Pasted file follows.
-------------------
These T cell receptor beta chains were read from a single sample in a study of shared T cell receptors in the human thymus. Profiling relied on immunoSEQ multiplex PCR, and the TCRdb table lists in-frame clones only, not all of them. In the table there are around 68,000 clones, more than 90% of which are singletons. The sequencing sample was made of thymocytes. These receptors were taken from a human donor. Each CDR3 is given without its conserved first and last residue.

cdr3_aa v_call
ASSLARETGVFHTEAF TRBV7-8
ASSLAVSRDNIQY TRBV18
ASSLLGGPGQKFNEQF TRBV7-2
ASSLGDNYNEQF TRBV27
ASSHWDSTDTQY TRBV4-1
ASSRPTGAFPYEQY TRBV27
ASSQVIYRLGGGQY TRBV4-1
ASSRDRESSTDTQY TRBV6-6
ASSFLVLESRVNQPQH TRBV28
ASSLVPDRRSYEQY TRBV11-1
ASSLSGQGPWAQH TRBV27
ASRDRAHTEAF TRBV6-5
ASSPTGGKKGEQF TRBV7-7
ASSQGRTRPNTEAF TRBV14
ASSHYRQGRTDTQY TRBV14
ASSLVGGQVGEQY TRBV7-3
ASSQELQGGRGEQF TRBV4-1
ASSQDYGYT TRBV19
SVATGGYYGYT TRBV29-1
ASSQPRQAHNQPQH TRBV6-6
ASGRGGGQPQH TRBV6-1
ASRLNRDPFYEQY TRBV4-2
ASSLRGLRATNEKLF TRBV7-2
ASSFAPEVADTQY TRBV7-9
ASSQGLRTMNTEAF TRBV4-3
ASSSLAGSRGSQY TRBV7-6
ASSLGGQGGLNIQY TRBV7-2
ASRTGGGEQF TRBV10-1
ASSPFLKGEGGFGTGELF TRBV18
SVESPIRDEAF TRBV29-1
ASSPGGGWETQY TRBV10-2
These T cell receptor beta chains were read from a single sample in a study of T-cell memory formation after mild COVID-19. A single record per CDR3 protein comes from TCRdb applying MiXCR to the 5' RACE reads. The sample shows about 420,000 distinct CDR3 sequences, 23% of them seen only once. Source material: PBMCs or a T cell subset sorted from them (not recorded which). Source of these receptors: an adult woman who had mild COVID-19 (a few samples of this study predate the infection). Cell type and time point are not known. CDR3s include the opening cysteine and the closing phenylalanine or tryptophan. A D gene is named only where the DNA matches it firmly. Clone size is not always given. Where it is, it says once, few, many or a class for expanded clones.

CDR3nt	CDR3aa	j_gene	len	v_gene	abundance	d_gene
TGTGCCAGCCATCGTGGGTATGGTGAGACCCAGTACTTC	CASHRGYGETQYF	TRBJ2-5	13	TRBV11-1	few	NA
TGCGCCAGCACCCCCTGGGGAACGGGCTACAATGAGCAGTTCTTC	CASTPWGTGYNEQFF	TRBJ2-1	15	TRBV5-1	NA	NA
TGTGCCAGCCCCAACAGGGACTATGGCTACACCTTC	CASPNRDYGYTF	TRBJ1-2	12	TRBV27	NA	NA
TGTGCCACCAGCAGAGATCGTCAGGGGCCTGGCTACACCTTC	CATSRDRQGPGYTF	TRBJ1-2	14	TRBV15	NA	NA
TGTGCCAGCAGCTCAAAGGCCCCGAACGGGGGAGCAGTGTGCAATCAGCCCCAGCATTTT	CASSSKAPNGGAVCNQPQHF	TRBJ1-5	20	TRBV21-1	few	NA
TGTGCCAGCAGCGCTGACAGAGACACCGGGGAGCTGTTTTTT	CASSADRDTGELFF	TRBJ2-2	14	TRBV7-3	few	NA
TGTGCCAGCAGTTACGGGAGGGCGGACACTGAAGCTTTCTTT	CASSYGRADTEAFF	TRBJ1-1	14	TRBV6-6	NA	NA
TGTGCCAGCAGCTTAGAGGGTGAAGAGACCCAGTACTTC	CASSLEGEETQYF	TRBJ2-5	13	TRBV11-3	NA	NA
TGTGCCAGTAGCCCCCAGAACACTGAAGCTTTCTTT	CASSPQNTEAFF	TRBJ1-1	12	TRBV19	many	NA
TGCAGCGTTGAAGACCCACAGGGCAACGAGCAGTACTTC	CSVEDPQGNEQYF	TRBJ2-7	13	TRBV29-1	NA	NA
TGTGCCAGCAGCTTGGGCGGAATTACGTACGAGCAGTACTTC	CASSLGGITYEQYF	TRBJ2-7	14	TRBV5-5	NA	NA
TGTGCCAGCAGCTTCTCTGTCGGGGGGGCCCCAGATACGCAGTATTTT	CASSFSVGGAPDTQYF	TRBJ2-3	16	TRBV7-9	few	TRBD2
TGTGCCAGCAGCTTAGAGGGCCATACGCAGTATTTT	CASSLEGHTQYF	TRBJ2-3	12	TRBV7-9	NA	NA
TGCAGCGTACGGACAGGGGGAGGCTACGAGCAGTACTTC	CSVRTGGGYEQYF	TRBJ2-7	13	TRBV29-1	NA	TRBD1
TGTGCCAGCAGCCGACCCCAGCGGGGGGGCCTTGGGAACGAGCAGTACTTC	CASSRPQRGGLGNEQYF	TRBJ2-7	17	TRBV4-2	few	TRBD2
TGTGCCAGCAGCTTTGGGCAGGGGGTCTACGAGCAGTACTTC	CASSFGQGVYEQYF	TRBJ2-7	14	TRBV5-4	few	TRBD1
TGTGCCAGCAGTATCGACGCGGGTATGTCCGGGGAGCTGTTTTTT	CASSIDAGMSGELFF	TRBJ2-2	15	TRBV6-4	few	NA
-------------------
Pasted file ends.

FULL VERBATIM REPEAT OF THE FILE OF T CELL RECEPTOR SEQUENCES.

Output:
These T cell receptor beta chains were read from a single sample in a study of shared T cell receptors in the human thymus. Profiling relied on immunoSEQ multiplex PCR, and the TCRdb table lists in-frame clones only, not all of them. In the table there are around 68,000 clones, more than 90% of which are singletons. The sequencing sample was made of thymocytes. These receptors were taken from a human donor. Each CDR3 is given without its conserved first and last residue.

cdr3_aa v_call
ASSLARETGVFHTEAF TRBV7-8
ASSLAVSRDNIQY TRBV18
ASSLLGGPGQKFNEQF TRBV7-2
ASSLGDNYNEQF TRBV27
ASSHWDSTDTQY TRBV4-1
ASSRPTGAFPYEQY TRBV27
ASSQVIYRLGGGQY TRBV4-1
ASSRDRESSTDTQY TRBV6-6
ASSFLVLESRVNQPQH TRBV28
ASSLVPDRRSYEQY TRBV11-1
ASSLSGQGPWAQH TRBV27
ASRDRAHTEAF TRBV6-5
ASSPTGGKKGEQF TRBV7-7
ASSQGRTRPNTEAF TRBV14
ASSHYRQGRTDTQY TRBV14
ASSLVGGQVGEQY TRBV7-3
ASSQELQGGRGEQF TRBV4-1
ASSQDYGYT TRBV19
SVATGGYYGYT TRBV29-1
ASSQPRQAHNQPQH TRBV6-6
ASGRGGGQPQH TRBV6-1
ASRLNRDPFYEQY TRBV4-2
ASSLRGLRATNEKLF TRBV7-2
ASSFAPEVADTQY TRBV7-9
ASSQGLRTMNTEAF TRBV4-3
ASSSLAGSRGSQY TRBV7-6
ASSLGGQGGLNIQY TRBV7-2
ASRTGGGEQF TRBV10-1
ASSPFLKGEGGFGTGELF TRBV18
SVESPIRDEAF TRBV29-1
ASSPGGGWETQY TRBV10-2
These T cell receptor beta chains were read from a single sample in a study of T-cell memory formation after mild COVID-19. A single record per CDR3 protein comes from TCRdb applying MiXCR to the 5' RACE reads. The sample shows about 420,000 distinct CDR3 sequences, 23% of them seen only once. Source material: PBMCs or a T cell subset sorted from them (not recorded which). Source of these receptors: an adult woman who had mild COVID-19 (a few samples of this study predate the infection). Cell type and time point are not known. CDR3s include the opening cysteine and the closing phenylalanine or tryptophan. A D gene is named only where the DNA matches it firmly. Clone size is not always given. Where it is, it says once, few, many or a class for expanded clones.

CDR3nt	CDR3aa	j_gene	len	v_gene	abundance	d_gene
TGTGCCAGCCATCGTGGGTATGGTGAGACCCAGTACTTC	CASHRGYGETQYF	TRBJ2-5	13	TRBV11-1	few	NA
TGCGCCAGCACCCCCTGGGGAACGGGCTACAATGAGCAGTTCTTC	CASTPWGTGYNEQFF	TRBJ2-1	15	TRBV5-1	NA	NA
TGTGCCAGCCCCAACAGGGACTATGGCTACACCTTC	CASPNRDYGYTF	TRBJ1-2	12	TRBV27	NA	NA
TGTGCCACCAGCAGAGATCGTCAGGGGCCTGGCTACACCTTC	CATSRDRQGPGYTF	TRBJ1-2	14	TRBV15	NA	NA
TGTGCCAGCAGCTCAAAGGCCCCGAACGGGGGAGCAGTGTGCAATCAGCCCCAGCATTTT	CASSSKAPNGGAVCNQPQHF	TRBJ1-5	20	TRBV21-1	few	NA
TGTGCCAGCAGCGCTGACAGAGACACCGGGGAGCTGTTTTTT	CASSADRDTGELFF	TRBJ2-2	14	TRBV7-3	few	NA
TGTGCCAGCAGTTACGGGAGGGCGGACACTGAAGCTTTCTTT	CASSYGRADTEAFF	TRBJ1-1	14	TRBV6-6	NA	NA
TGTGCCAGCAGCTTAGAGGGTGAAGAGACCCAGTACTTC	CASSLEGEETQYF	TRBJ2-5	13	TRBV11-3	NA	NA
TGTGCCAGTAGCCCCCAGAACACTGAAGCTTTCTTT	CASSPQNTEAFF	TRBJ1-1	12	TRBV19	many	NA
TGCAGCGTTGAAGACCCACAGGGCAACGAGCAGTACTTC	CSVEDPQGNEQYF	TRBJ2-7	13	TRBV29-1	NA	NA
TGTGCCAGCAGCTTGGGCGGAATTACGTACGAGCAGTACTTC	CASSLGGITYEQYF	TRBJ2-7	14	TRBV5-5	NA	NA
TGTGCCAGCAGCTTCTCTGTCGGGGGGGCCCCAGATACGCAGTATTTT	CASSFSVGGAPDTQYF	TRBJ2-3	16	TRBV7-9	few	TRBD2
TGTGCCAGCAGCTTAGAGGGCCATACGCAGTATTTT	CASSLEGHTQYF	TRBJ2-3	12	TRBV7-9	NA	NA
TGCAGCGTACGGACAGGGGGAGGCTACGAGCAGTACTTC	CSVRTGGGYEQYF	TRBJ2-7	13	TRBV29-1	NA	TRBD1
TGTGCCAGCAGCCGACCCCAGCGGGGGGGCCTTGGGAACGAGCAGTACTTC	CASSRPQRGGLGNEQYF	TRBJ2-7	17	TRBV4-2	few	TRBD2
TGTGCCAGCAGCTTTGGGCAGGGGGTCTACGAGCAGTACTTC	CASSFGQGVYEQYF	TRBJ2-7	14	TRBV5-4	few	TRBD1
TGTGCCAGCAGTATCGACGCGGGTATGTCCGGGGAGCTGTTTTTT	CASSIDAGMSGELFF	TRBJ2-2	15	TRBV6-4	few	NA